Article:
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Crips With Chips At Home Graeae | Review

‘Box set drama’ was the overarching theme for Crips with Chips, which seemed odd for an online scratch night – five ‘box set dramas’ in about an hour or so. The term ‘crip’ is, or rather was, a derogatory slang term for ‘cripple’, though it appears to be repurposed by the likes of Graeae and others for positive reasons. The word has been used by disability campaigners for decades – there was even a hashtag, #CripTheVote, first used for the 2016 United States elections to highlight disability policy issues in America. Anyway, this event was hosted by Sharon D Clarke and Leanna Benjamin, and like almost everyone seen by the audience, introductions were disabled-friendly, with detailed descriptions of what they were wearing and where they were (as in whether they were in their front room, bedroom or elsewhere at home).

Crips With Chips At Home GraeaeMoving On by Adam Fenton saw Frankie (Amelia Cavallo) recalling an unforgettable night out with Elliott (Evlyne Oyedokun), who doesn’t recall much, if anything, thanks to a “dangerous concoction of liquid”, though the narrative does not suggest a crime against the person was committed. There was a confrontation of sorts, however, in which the school bully (an off-stage character called Jordan) was given, it would appear, a taste of their own medicine, and the play is certainly relatable to anyone who gladly said goodbye to the problems and imponderables of school life and started new chapters in their lives.

DNA by Kathryn Golding was a period drama in which Suzie (Rachael Tse) met Cixi, Empress Dowager (1835-1908) (Melody Brown) on Zoom. (Well, okay, it might have been Microsoft Teams.) I hadn’t known anything about the empress dowager’s life and influence, so it was interesting to find out about some aspects of her legacy, as well as an (obviously imagined) perspective on twenty-first-century living. Rightly, the play made the hosts give thought to who they would like to have a conversation with from the past, and what insights they might have with regards to the modern world.

Lesser Spotted by Amy Bethan Evans took the form of a documentary, with some wry insights of the world from a visually impaired perspective. A university lecture is going on, with the usual disturbances that make things even more difficult for someone who must by default rely more heavily on being able to hear what is being said: some rustling, perhaps innocently done, forces the blind student to ask for the last piece of information to be repeated. Beyond that, the play provided food for thought, without being preachy, about what it is like for someone who doesn’t have the benefit of gauging body language or other sight-based non-verbal communication.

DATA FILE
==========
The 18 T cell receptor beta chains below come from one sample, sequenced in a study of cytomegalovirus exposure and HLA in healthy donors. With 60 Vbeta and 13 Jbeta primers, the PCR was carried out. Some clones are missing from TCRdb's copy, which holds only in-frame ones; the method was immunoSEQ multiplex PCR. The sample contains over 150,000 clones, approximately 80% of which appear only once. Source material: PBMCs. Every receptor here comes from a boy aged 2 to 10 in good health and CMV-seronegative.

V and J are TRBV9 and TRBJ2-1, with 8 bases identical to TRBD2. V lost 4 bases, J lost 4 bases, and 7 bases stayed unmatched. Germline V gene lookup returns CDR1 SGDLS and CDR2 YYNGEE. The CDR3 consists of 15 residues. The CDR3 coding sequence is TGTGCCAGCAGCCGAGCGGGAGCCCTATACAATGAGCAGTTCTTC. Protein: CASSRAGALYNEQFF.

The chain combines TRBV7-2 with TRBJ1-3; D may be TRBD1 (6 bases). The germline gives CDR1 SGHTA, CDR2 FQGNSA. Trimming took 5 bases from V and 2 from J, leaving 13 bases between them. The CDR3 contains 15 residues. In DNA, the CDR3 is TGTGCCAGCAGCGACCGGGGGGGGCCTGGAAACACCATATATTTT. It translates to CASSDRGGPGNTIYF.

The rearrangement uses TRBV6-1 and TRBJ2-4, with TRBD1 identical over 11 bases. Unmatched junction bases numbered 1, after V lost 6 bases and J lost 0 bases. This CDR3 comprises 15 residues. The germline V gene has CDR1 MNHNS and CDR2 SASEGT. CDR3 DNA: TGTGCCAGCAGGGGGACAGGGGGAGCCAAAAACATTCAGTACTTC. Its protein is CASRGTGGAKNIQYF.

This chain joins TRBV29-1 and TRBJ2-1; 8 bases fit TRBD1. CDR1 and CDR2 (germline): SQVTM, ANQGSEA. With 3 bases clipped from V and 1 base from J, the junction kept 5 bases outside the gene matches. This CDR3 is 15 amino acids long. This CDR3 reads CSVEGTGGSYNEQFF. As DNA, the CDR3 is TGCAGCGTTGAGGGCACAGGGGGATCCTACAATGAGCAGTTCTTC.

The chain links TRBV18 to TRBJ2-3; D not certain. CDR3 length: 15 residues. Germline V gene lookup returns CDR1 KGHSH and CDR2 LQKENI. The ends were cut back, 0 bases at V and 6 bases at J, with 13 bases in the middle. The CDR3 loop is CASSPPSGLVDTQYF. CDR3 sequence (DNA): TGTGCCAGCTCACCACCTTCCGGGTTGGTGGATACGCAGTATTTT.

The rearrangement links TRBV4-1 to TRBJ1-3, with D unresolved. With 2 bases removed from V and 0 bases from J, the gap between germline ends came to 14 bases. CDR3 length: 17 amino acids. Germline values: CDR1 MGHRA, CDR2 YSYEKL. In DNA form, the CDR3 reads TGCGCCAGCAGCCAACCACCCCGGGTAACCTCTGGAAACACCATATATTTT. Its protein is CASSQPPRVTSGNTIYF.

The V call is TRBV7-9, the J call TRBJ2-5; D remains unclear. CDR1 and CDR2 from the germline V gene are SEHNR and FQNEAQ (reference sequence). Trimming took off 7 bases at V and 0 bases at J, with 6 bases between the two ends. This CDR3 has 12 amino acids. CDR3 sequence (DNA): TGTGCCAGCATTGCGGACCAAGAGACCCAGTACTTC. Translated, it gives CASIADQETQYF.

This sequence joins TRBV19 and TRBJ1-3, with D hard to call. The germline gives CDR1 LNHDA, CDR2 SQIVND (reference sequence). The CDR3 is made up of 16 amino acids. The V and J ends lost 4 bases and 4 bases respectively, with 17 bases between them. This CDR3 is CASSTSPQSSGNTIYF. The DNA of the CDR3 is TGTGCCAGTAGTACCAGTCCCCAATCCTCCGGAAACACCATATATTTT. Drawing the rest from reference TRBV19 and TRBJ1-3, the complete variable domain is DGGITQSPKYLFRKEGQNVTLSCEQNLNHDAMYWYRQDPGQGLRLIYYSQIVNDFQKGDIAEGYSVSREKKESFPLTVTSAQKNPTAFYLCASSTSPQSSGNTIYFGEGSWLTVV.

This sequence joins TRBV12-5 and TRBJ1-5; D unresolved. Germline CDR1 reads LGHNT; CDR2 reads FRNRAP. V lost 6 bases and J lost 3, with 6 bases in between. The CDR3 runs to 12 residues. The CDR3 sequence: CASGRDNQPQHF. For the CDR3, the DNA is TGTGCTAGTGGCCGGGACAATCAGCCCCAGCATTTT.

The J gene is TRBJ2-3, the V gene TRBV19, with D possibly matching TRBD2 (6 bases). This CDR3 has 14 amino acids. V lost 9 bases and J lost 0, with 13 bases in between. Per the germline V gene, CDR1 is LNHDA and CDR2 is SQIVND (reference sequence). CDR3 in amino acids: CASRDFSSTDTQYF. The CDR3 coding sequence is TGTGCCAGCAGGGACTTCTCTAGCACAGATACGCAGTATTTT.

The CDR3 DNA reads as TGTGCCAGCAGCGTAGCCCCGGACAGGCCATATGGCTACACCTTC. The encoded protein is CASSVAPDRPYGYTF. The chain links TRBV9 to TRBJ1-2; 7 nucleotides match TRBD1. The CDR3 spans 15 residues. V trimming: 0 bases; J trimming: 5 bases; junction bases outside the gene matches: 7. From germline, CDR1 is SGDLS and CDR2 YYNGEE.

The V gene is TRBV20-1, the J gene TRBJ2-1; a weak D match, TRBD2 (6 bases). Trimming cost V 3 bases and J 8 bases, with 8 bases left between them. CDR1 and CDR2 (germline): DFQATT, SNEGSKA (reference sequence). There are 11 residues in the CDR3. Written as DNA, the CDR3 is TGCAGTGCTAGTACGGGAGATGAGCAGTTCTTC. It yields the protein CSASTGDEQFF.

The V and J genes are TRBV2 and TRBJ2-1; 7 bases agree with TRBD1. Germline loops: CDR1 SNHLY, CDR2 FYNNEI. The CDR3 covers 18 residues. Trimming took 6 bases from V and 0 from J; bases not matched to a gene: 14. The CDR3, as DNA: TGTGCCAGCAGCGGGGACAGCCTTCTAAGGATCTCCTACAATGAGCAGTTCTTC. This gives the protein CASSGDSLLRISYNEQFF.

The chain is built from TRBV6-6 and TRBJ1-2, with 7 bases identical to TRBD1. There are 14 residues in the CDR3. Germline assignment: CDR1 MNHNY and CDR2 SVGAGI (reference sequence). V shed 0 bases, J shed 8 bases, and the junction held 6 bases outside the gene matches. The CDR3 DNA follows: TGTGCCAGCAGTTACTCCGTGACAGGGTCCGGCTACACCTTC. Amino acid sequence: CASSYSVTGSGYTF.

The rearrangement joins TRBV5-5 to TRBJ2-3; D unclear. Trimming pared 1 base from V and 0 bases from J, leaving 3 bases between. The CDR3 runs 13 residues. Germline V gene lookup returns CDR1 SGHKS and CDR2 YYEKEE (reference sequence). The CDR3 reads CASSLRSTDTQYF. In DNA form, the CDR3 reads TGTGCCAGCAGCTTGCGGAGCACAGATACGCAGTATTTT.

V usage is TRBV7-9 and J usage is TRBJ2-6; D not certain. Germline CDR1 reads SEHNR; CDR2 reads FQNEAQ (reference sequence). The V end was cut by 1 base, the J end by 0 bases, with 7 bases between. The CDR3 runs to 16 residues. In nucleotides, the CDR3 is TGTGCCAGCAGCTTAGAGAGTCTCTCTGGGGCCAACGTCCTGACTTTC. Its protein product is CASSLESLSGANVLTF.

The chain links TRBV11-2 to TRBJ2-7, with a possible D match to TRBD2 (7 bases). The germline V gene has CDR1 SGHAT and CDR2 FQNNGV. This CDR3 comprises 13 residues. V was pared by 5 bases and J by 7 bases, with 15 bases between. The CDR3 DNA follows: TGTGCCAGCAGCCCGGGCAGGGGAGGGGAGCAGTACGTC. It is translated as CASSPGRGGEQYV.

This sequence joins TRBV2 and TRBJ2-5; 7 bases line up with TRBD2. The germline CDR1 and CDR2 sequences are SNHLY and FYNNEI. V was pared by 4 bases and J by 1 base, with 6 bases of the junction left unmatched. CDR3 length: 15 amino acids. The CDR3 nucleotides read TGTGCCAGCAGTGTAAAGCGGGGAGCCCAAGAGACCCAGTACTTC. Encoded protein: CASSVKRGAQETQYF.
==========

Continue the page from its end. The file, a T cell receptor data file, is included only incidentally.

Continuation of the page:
Selfie by Kate Lovell saw two characters, both called Sammy (Evlyne Oyedokun and Bea Webster), meet for a brief chat. The ‘other’ Sammy is from a parallel universe in which global warming isn’t a pressing issue and the Amazon rainforest is protected by international laws whose spirit and letter are keenly observed by governments the world over. But it slowly comes clear that the grass is not necessarily greener, literally or figuratively speaking, on the other side – a utopian world also means there is no triumph over adversity (because there is no adversity to triumph over) and much of the music that we enjoy in our imperfect world is also absent in the other place.

Supa Shero (I think that’s what it was called) by Nicole Joseph goes even further into the world of fiction, with a superhero narrative. Firmly in that genre, it comes as no surprise when the main protagonist is able to call on unique powers in such a way that good wins over evil. But the ending is good, inasmuch as there is a cliff-hanger conclusion, rather than a tidy one. It wasn’t the easiest of stories to follow, at least not for me, but when the future of a city hospital is at stake, even I couldn’t miss the (not so) subtle connection between that and the apparent privatisation of the National Health Service.

Overall, a very broad and rapid evening with some good ideas that could be taken forward and developed further.

3 Star Review

Review by Chris Omaweng

Recognising how many have turned to TV boxsets during the long periods of lockdown of the past year, Graeae has created its own version of the phenomenon. Playing on the theme of TV genres, Crips with Chips At Home is presented as a collection of work, stretching across a whole panoply of TV styles, from sci-fi to period drama, nature documentary to coming-of-age, with some super-hero action thrown in for good measure!

The work is read by professional actors Melody Brown, Amelia Cavallo, Evlyne Oyedokun, Racheal Tse and Bea Webster and directed by Cheryl Martin, Nickie Miles-Wildin and Naomi Wirthner.


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